High blood pressure is costing the NHS more than £2 billion a year, new Public Health England (PHE) figures reveal.

It affects one in three UK adults, yet around five million aren’t aware of it because often it is symptomless – which is why it’s dubbed the ‘silent killer’.

This means getting your blood pressure checked is vital; linked with stroke, heart disease, vascular dementia and chronic kidney disease, high blood pressure’s a major cause of premature death and disability.

While it can sometimes be caused by other illnesses, certain medications and run in families (risk also increases with age, mostly affecting over 55s), most often, exact causes can’t be pinpointed, but lifestyle factors certainly play a big part.

A few tweaks can really help prevent – and even reverse, sometimes eliminating the need for medication – high blood pressure.

But aside from the usual – not being overweight, being physically active and eating a healthy, balanced diet – what can we do?

Ditch the salt shaker
“Government recommendations state we should be consuming no more than 6g a day, but our current intakes are a third higher than that, at an average of 8.1g a day,” says Sonia Pombo, a nutritionist at Consensus Action on Salt and Health (CASH).

too much salt

Cutting excess intake has a significant impact, reducing strokes by around 22% and heart attacks by 16%. Not adding it while cooking and ditching the dining table shaker is an easy way to cut back.

How about using herbs, spices and pepper to add flavour instead?

Be label savvy
“Unfortunately, with almost 75% of our salt intake coming from processed foods, most of us aren’t even aware how much we actually eat,” adds Pombo.

Checking food labels means you can avoid hidden salt. White bread’s a known culprit as are processed foods like bacon, as well as ready-meals and pre-prepared sauces. Steer clear of foods which contain more than 1.5g of salt per 100g (or 0.6g sodium).

Low-salt foods usually contain 0.3g or less per 100g, and often will have a green colour on the front-of-pack nutrition label.

Go easy on the booze
Research shows that men who regularly drink more than eight units of alcohol a day are four times more likely to develop high blood pressure, while women who regularly consume more than six units daily are twice as likely.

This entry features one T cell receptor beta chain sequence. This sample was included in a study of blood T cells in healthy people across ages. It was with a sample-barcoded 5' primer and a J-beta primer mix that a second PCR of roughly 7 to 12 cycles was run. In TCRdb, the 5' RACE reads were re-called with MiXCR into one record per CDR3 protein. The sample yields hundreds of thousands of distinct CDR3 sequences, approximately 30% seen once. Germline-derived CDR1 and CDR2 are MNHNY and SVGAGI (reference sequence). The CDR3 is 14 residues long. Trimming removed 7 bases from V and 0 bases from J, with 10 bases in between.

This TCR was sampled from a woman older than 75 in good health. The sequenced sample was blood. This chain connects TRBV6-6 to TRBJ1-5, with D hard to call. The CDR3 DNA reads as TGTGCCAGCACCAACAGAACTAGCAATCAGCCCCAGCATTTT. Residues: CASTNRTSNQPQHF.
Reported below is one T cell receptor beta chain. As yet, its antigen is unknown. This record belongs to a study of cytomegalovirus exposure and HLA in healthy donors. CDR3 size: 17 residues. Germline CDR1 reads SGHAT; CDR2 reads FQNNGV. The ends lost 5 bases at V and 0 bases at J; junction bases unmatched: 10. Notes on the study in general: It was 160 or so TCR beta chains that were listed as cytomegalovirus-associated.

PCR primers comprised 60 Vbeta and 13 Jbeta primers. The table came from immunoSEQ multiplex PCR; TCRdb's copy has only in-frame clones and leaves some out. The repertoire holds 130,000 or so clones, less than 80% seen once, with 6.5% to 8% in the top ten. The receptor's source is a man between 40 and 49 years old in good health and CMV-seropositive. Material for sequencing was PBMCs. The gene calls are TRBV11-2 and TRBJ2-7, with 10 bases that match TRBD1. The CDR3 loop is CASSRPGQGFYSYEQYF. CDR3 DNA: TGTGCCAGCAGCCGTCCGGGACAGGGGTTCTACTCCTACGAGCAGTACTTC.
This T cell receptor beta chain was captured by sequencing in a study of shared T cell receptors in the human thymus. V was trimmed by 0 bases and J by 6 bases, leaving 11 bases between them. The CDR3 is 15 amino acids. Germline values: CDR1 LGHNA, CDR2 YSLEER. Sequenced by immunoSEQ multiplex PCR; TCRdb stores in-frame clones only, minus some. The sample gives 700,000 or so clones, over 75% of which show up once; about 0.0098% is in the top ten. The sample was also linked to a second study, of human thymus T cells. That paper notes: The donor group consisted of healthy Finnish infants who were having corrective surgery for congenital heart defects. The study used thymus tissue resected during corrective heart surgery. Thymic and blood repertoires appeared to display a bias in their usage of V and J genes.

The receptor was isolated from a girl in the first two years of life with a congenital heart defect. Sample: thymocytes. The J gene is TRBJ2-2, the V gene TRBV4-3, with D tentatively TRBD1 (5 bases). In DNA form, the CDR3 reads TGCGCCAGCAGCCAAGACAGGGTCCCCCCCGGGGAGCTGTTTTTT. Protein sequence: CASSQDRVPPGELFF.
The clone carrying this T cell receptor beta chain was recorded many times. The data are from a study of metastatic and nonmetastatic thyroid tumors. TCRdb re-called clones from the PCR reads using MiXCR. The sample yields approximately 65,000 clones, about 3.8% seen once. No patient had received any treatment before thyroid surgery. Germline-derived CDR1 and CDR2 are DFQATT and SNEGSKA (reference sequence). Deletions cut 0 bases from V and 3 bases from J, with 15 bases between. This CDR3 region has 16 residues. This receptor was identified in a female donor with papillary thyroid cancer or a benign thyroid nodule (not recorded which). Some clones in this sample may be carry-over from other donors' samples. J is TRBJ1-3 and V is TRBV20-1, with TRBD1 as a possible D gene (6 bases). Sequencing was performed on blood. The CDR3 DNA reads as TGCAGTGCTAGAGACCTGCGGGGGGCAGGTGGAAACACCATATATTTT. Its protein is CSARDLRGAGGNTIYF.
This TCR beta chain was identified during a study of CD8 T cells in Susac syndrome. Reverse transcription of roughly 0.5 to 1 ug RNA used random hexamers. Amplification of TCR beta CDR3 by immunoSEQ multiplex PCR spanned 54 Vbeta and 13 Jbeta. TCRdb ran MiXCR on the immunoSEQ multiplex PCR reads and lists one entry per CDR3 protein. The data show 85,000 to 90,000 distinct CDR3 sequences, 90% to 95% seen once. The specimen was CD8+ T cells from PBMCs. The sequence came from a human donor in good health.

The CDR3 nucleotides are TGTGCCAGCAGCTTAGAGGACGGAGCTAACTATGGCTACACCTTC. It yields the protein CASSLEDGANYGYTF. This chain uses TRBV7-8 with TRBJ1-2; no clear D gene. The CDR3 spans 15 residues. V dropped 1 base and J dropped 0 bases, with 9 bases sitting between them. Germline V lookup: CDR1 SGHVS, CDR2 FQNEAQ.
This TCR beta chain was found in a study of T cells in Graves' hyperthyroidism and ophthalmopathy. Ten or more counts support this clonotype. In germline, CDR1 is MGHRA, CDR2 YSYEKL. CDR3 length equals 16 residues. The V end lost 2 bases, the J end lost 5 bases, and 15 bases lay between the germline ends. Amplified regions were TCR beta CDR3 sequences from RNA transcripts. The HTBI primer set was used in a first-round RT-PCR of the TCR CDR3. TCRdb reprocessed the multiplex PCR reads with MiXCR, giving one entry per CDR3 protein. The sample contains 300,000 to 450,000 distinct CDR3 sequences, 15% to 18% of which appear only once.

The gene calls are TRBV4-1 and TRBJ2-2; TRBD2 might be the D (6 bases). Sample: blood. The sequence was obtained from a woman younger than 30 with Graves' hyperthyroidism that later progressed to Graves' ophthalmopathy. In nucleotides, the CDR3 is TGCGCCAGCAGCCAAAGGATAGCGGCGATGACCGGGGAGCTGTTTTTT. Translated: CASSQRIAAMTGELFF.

Sticking to the recommended daily limits – two to three units for women (one 175ml glass of wine = 2.3 units) and three to four units for men (pint of beer = 2.3 units), will reduce your long-term risk of high blood pressure.

Quit smoking
While smoking causes a temporary rise in blood pressure, there isn’t conclusive evidence that it causes long-term high blood pressure.

Stop smoking

However, we do know smoking’s very bad news for hearts and arteries and a major cause of heart disease, so quitting certainly does your health a big favour, especially if you do develop high blood pressure.

Be snack wise
Biscuits and crisps are best seen as an occasional treat, rather than everyday snacks, as chances are they’re sending your salt levels soaring.

Great snacks include bananas which are rich in potassium, known to help combat high blood pressure and counter the effects of salt (potatoes are another good source), plain yoghurt (bulk it out with oats or berries for double the heart-boosting points), nuts (the unsalted/unroasted varieties, of course), or any fruit or veg you fancy.

Tackle stress
Stress can cause heart rate and blood pressure to soar temporarily, but like smoking, there’s no confirmation that it causes long-term high blood pressure.

Having said that, chronic stress can contribute to lifestyle factors – like drinking more, exercising less and comfort eating – which may increase our chances of high blood pressure.

Also, stress can make us less able to cope with the affects of other health problems or worsen their symptoms, so avoiding problematic stress and finding ways to de-stress – like regular exercise and hobbies – helps.